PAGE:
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时间:2017-04-21 09:11来源:www.ukassignment.org 作者:cinq 点击:
Oxford Advanced Learner's Dictionary (2005) defines training as a process of learning the skills that you need to do a job. Training is used to prepare employees for advancement in their jobs where their capacities can be utilized to the fullest extent possible. National Academy of Public Administration (NAPA) (1992) stated that rather than select high-potential first and then develop them, organizations will be more successful if they develop first, and then select.
Training has been a subject of study in the management and education literature for a long time. Employee training and development (human resource development) has emerged as a major educational enterprise in the past three decades or so because of demand in the workplace for employee, at all levels, to improve performance in their present jobs, to acquire skill and knowledge to do new jobs, and to continue their career progress in a changing world of work. Employer organizations depend directly on the competence and productivity of their work force for survival in the challenge economic competition of the world place. Technological change, economic change, demographic change, and other forces continually create new needs for learning by the work force (Craig,1987).
Training is an integral part of any organization. There are a few advantages of training been said by the authors. There are:
increases worker productivity by improving their ability to do their current job.
increases worker job satisfaction by decrease of turnover rate because employer offer on-going training to his workforce so that the employee has an ability to do their current job.
keeps workers up to date because training will expose them to the current technology and skills needed to deal with it.
helps to motivate workers up to date because training will expose them to the current technology and skills needed to deal with it.
helps to motivate workers because in some organizations they will reward their employees after their employees attended the training courses (Aminuddin, 2000).
Chi and Tao (2003) stated that training is one of the most important strategies for organization to help employees gain proper knowledge and skill to meet the environmental challenges. Training is the process that can only be mastered through experience and practices. They also add that continuous improvement is important to the training process as it is to the more tangible and visible areas of manufacturing and administration. The researcher also content that training is a simply an additional avenue for enhancing the total financing return on investment rather than detracting from the importance of employee training program. It can provide training manager with the kind of credibility essential to success.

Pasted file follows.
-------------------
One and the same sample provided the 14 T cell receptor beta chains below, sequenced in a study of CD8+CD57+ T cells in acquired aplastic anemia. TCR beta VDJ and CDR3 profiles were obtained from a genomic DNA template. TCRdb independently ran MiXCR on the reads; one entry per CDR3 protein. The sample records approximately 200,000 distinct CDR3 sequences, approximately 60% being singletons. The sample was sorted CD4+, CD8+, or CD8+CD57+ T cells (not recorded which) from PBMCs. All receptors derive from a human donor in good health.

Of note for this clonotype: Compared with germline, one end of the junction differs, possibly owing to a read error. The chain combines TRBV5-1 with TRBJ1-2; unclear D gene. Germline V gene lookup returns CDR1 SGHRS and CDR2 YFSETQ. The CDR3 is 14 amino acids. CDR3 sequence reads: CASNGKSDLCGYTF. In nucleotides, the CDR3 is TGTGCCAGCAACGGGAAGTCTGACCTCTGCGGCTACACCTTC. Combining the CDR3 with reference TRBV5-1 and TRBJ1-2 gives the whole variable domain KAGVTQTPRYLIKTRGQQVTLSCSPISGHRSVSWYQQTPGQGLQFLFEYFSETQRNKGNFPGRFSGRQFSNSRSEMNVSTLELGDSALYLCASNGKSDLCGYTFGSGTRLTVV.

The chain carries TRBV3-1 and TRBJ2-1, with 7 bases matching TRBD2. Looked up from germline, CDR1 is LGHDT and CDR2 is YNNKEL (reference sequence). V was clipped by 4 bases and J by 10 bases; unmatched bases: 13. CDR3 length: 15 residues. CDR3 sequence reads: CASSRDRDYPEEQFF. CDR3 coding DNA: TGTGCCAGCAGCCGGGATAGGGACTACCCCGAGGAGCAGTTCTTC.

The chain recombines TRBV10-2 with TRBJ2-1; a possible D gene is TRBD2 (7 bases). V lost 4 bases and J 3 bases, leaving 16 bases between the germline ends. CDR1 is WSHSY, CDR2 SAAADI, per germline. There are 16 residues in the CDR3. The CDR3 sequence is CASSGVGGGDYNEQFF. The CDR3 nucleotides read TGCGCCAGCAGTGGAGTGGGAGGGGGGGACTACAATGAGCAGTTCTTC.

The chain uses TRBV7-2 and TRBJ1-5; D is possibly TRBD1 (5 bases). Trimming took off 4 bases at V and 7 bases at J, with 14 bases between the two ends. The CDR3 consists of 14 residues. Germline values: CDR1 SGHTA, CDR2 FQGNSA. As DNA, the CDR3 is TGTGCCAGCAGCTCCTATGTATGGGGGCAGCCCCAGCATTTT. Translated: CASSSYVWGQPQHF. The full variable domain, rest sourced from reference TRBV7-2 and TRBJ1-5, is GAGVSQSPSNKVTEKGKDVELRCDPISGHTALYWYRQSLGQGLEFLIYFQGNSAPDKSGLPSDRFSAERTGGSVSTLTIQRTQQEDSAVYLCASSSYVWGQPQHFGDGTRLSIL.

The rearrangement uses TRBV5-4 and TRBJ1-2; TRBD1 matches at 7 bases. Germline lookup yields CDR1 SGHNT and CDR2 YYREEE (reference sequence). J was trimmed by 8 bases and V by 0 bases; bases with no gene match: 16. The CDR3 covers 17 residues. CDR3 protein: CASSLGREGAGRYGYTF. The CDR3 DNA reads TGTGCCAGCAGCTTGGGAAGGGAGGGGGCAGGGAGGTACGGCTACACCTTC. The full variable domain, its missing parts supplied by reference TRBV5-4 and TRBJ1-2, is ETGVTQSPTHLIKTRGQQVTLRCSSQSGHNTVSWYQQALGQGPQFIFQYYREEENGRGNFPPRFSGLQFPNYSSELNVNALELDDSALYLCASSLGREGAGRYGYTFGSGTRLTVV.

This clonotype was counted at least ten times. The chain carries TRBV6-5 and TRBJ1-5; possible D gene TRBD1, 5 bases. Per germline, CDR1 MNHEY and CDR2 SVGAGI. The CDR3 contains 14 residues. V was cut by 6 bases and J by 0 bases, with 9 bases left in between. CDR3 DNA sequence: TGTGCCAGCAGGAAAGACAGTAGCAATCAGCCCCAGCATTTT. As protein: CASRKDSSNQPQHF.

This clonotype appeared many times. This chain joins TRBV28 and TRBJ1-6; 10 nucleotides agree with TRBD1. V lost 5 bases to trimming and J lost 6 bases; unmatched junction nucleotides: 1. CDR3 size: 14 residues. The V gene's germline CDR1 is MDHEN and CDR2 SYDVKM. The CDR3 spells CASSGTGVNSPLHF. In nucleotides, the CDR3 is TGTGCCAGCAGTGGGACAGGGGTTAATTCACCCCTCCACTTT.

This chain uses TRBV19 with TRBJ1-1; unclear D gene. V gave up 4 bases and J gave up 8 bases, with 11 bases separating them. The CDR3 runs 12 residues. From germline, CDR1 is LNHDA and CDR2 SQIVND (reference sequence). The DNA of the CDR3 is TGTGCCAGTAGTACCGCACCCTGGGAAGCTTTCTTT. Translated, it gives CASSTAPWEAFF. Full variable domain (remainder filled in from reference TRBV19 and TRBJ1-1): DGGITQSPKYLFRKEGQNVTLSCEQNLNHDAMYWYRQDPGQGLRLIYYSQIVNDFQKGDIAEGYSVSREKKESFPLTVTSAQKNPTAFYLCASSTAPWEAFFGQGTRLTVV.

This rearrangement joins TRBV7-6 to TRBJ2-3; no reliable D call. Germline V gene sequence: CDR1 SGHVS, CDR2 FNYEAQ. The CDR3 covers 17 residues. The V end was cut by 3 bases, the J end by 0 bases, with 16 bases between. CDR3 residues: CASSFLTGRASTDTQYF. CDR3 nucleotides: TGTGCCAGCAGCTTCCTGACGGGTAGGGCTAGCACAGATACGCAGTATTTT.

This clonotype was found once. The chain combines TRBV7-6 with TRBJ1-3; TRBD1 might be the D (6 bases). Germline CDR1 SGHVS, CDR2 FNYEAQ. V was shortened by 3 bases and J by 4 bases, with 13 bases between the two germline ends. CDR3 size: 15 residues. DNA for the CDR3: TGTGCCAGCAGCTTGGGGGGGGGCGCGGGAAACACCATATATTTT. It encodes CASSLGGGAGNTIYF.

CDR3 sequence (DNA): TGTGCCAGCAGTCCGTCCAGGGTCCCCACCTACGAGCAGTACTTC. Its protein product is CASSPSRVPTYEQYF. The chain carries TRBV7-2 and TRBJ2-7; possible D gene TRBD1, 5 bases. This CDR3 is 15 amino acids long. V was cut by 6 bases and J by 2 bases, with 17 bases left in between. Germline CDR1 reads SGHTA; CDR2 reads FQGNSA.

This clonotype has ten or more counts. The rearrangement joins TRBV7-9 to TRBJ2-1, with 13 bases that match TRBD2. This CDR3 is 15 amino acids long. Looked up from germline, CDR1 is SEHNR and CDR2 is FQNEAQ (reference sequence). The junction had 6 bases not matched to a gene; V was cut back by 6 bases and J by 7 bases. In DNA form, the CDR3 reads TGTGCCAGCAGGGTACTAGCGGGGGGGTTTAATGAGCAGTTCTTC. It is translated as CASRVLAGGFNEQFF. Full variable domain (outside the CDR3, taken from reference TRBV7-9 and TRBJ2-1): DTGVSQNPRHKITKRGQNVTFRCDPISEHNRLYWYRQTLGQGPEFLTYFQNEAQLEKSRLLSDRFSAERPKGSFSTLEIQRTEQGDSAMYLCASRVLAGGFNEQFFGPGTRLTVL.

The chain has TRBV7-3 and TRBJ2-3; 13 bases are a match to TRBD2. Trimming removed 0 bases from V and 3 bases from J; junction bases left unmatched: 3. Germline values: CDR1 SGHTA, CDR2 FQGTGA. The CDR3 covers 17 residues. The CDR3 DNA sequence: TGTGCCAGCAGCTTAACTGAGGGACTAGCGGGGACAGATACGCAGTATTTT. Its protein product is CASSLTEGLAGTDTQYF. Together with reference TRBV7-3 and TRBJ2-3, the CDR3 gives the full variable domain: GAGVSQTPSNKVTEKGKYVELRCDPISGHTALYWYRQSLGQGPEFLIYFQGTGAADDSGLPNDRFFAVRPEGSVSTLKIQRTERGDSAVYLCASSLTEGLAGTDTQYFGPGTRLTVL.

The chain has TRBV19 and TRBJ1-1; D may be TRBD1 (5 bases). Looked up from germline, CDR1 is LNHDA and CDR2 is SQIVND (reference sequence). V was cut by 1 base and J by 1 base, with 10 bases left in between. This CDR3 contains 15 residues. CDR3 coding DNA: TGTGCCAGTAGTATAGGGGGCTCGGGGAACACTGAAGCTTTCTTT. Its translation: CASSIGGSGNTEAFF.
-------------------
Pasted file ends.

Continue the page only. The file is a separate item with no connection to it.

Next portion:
Training is an important and costly event in the array of programs included in a company's human resource department (Golnaz & Peggy, 1995). in the past research Westhead (1998), state that the training and education support is now one of the leading measures to increase the skill level of workforce, to ensure stronger long term national economic performance, and to improve employee motivation (Heyes & Stuart, 1995).
Training is important to organization. An informal training like train-the-trainer approach can be effective. According to Sommella (2009), an individu or small group of reliable instructors and reward them with an off-site training; they in turn will be the facilitators for the site-based staff development. this option will build the self-esteem and confidence of staff and increase the organization's collegial power. Educators are learners searching for the constant prospect of improvement, but those opportunities must have focus to be meaningful. Professional development must reach beyond the transfer of classroom skills and knowledge and move toward a systematic and reflective practice. Most districts have the resources from within to communicate, inspire, and motivate other staff.
2.4.4 Career Development
Career development strategies are an integral component of talent management; the recruitment, development, and retention of human resources. Career development processes may affect employee engagement, retention, and succession strategies (Beever, 2008). Employees will stay longer and perform better if the organization strives to give them career development opportunities (Tarasco & Damato, 2006).